We have labelled this chapter “be constant" because of the exhortation in verse 14. The taunt of many that we have submitted ourselves to the teaching of our mothers and our grandmothers is apt to injure our personal pride and our desire to be regarded as independent thinkers. We are prone, therefore, to cast overboard our early training. But Paul exhorts Timothy to continue in the things which he had learned and been assured of. He had not only been taught them but, by personal examination, had assured himself of their veracity. Why then abandon them? Lois, Eunice and Paul had been his early tutors. From his childhood he had been acquainted with the “sacred writings” (J.N.D.: “sacred letters") and he is enjoined now to continue.
The Holy Scriptures are the infallible guide which is bequeathed by Paul to Timothy and to us all. They are sacred in nature. As to their capacity, they are able to make one wise to salvation (salvation in the most comprehensive sense, both present and future). They are Christocentric and designed to inculcate faith in the Lord Jesus. In origin, they are God-breathed; men from God spake as they were borne along by the Holy Spirit. In utility, they are profitable for teaching, rebuke, correction and training in righteousness. Their purpose is that the man of God may be perfect, complete, up-to-date, fitted out for every good work.
“All scripture is given by inspiration of God”, that is, is warm with His very breath; hence Scripture has today as much power as when it was first uttered. The translation of this verse has been the subject of much discussion and we shall not reconsider the subject here. Our preference is for the A.V., though one would never dare to say that the R.v. “Every scripture inspired of God is also profitable …" is wrong. It all depends how one interprets the word “scripture”, whether exclusively of the Holy Bible or whether more extensively of “writing" in general. In Scripture itself the word “scripture” is only used for the sacred writings, but Paul’s statement here is so worded that it embraces what we now call the New Testament, as well as the Old, and certainly, however we translate it, excludes all uninspired writings (uninspired by God, that is).-
The Last Days. This chapter commences with a reference to the “last days”. Though this term may apply particularly to the last phase of the present period just prior to the return of the Lord Jesus, 1 John 2. 18 shows clearly that it may be interpreted to embrace our own present era. It is clear from verse 5 that Timothy was living in them. . Their features show that the decalogue would be spurned. Men infringed the first item by loving themselves rather than God. They infringed the third by being blasphemers; the fifth by being disobedient to parents; the seventh by being unholy; the ninth by slander; the tenth by being covetous. If Romans 1 describes heathendom, this describes spurious Christianity which retains a religious form but in practice denies its power. Like Jannes and Jambres, such people resist the truth, their minds are corrupted, and as regards the faith they are altogether spurious (counterfeit). They are false religionists who prey upon the guilty consciences of silly women, creeping into their houses knowing that they will listen to anybody, though they never arrive at a knowledge of the truth. Paul is assured that, like as these ancient magicians were halted and their folly exposed, so it will be with these deceiving teachers (see Exodus 7. 8-12; 9. 11). The action of Elymas the sorcerer should be compared with all this, Acts 13. 8.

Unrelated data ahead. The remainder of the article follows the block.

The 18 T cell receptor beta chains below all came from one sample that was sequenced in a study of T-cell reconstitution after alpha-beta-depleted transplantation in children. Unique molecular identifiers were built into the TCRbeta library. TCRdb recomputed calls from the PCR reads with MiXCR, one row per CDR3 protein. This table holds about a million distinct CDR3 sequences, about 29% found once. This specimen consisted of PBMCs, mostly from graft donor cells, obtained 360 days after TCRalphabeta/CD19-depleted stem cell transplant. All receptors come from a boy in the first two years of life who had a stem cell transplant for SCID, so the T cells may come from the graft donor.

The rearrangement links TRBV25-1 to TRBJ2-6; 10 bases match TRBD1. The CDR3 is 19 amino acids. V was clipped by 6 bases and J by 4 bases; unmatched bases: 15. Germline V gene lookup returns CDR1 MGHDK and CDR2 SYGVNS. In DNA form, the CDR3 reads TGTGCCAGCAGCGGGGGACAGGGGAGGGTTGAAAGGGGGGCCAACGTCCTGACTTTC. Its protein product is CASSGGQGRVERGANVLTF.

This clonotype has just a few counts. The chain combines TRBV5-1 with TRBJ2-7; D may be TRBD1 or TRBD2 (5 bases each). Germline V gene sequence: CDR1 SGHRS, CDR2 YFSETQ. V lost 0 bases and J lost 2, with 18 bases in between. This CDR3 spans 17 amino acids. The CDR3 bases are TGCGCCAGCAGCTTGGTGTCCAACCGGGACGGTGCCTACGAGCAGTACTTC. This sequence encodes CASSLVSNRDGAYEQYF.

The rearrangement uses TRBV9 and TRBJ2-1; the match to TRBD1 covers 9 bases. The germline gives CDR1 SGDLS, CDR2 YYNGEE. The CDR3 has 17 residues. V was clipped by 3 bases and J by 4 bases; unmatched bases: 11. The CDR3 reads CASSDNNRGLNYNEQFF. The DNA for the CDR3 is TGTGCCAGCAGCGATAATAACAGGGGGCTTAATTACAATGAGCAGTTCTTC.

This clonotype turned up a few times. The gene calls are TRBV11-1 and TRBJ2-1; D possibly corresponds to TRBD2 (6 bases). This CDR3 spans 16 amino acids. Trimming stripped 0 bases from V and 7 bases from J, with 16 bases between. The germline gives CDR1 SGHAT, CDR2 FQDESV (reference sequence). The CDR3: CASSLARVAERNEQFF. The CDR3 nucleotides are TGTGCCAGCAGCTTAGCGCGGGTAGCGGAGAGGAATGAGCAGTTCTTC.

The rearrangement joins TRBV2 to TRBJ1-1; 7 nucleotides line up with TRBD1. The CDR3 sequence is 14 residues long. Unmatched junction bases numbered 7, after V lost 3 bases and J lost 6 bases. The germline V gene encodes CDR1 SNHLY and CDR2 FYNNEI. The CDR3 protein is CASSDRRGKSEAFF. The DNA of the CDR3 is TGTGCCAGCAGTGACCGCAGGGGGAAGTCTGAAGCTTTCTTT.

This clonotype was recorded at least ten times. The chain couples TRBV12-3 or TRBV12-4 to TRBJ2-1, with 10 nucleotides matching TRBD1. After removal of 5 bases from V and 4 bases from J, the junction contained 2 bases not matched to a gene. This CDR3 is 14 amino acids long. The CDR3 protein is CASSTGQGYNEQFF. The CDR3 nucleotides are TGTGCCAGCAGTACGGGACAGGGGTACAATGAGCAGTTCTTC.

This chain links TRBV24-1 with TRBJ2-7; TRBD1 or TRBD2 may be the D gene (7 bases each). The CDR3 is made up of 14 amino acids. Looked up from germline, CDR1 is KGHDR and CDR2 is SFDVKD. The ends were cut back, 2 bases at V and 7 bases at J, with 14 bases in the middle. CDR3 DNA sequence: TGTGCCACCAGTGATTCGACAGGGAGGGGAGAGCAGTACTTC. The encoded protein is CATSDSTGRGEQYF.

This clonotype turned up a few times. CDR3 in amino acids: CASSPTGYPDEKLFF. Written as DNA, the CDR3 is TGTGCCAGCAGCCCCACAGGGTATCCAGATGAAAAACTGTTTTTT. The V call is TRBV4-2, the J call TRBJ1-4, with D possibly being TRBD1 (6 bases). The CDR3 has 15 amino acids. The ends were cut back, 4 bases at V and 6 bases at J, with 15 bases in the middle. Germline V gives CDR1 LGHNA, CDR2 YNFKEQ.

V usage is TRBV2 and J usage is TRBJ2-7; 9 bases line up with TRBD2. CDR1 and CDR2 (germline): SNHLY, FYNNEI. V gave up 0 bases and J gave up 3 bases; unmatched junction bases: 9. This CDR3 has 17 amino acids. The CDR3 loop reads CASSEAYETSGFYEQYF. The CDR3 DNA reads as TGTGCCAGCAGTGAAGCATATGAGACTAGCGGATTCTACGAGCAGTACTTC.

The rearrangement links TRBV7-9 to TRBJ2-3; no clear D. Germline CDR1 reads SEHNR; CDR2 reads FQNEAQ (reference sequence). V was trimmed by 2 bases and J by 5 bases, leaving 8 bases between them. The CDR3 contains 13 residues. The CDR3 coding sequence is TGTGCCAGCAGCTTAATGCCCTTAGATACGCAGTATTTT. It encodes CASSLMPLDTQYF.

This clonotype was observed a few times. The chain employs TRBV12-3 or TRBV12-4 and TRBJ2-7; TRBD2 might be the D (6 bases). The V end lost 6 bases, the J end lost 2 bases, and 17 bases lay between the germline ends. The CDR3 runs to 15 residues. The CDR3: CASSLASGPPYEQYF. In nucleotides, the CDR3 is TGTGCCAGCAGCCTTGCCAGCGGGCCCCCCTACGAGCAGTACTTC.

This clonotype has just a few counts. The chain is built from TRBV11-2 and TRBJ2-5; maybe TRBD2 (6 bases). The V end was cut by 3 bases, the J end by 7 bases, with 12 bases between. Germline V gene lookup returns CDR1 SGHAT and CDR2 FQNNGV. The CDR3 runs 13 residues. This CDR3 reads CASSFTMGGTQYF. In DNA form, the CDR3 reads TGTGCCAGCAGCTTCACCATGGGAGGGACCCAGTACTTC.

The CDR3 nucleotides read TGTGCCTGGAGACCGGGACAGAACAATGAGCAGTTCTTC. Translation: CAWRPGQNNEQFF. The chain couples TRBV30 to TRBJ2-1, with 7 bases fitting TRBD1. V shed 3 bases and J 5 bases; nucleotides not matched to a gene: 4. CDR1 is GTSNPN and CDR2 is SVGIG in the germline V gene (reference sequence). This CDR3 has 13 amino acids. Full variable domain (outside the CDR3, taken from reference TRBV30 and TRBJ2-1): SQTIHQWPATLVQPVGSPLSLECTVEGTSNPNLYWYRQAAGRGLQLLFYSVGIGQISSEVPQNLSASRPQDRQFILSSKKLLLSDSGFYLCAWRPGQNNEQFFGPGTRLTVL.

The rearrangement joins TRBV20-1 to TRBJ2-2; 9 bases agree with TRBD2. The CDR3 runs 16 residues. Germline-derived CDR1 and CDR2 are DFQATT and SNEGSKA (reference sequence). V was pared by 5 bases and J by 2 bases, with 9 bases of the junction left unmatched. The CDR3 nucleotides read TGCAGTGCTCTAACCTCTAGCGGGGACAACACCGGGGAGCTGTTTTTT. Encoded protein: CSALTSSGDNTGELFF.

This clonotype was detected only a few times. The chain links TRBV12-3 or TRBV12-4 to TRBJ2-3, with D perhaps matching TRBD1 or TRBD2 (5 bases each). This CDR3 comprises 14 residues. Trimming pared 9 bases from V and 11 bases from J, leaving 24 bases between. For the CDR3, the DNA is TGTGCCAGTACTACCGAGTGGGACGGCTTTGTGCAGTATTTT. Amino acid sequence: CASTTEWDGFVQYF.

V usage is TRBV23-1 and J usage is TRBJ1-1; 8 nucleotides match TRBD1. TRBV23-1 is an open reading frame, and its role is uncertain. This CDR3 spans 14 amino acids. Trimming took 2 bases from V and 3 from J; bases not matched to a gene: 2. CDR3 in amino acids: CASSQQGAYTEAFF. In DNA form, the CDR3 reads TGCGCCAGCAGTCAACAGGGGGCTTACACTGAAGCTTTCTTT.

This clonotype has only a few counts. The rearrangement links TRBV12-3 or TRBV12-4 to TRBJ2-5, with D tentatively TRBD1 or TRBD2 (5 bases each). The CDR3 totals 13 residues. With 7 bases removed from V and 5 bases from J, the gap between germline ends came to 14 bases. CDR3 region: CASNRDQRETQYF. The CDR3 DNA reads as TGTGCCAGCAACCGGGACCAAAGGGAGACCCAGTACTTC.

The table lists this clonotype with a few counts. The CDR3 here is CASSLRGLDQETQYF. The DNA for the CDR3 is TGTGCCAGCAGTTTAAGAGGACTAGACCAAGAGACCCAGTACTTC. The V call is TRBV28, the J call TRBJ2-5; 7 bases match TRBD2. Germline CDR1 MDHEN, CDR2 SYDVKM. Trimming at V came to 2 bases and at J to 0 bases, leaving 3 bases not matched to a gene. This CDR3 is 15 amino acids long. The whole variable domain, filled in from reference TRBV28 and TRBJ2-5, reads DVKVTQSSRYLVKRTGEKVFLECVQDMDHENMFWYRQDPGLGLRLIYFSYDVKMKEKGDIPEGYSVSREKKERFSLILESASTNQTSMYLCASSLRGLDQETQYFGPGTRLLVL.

Paul reminds Timothy of what his own behaviour had been, which was in strong contrast to this. His had been a life of persecution, suffering, endurance and deliverance. He could promise nothing better either for Timothy or for any who would wish to live godly in Christ Jesus. In fact things will gradually get worse and worse, and evil men will increasingly deceive others while they themselves are also being deceived. The godly would more and more find a strong tide of opposition to them. Notwithstanding, Timothy should continue and not allow himself to be deflected.
Paul not infrequently called attention to himself, aware that his conduct had pleased the Lord and had set a worthy example for others to imitate, v. 10. Paul had proved the truth of Psalm 34. 19. Read also Matthew 16. 24 and Acts 14. 22.
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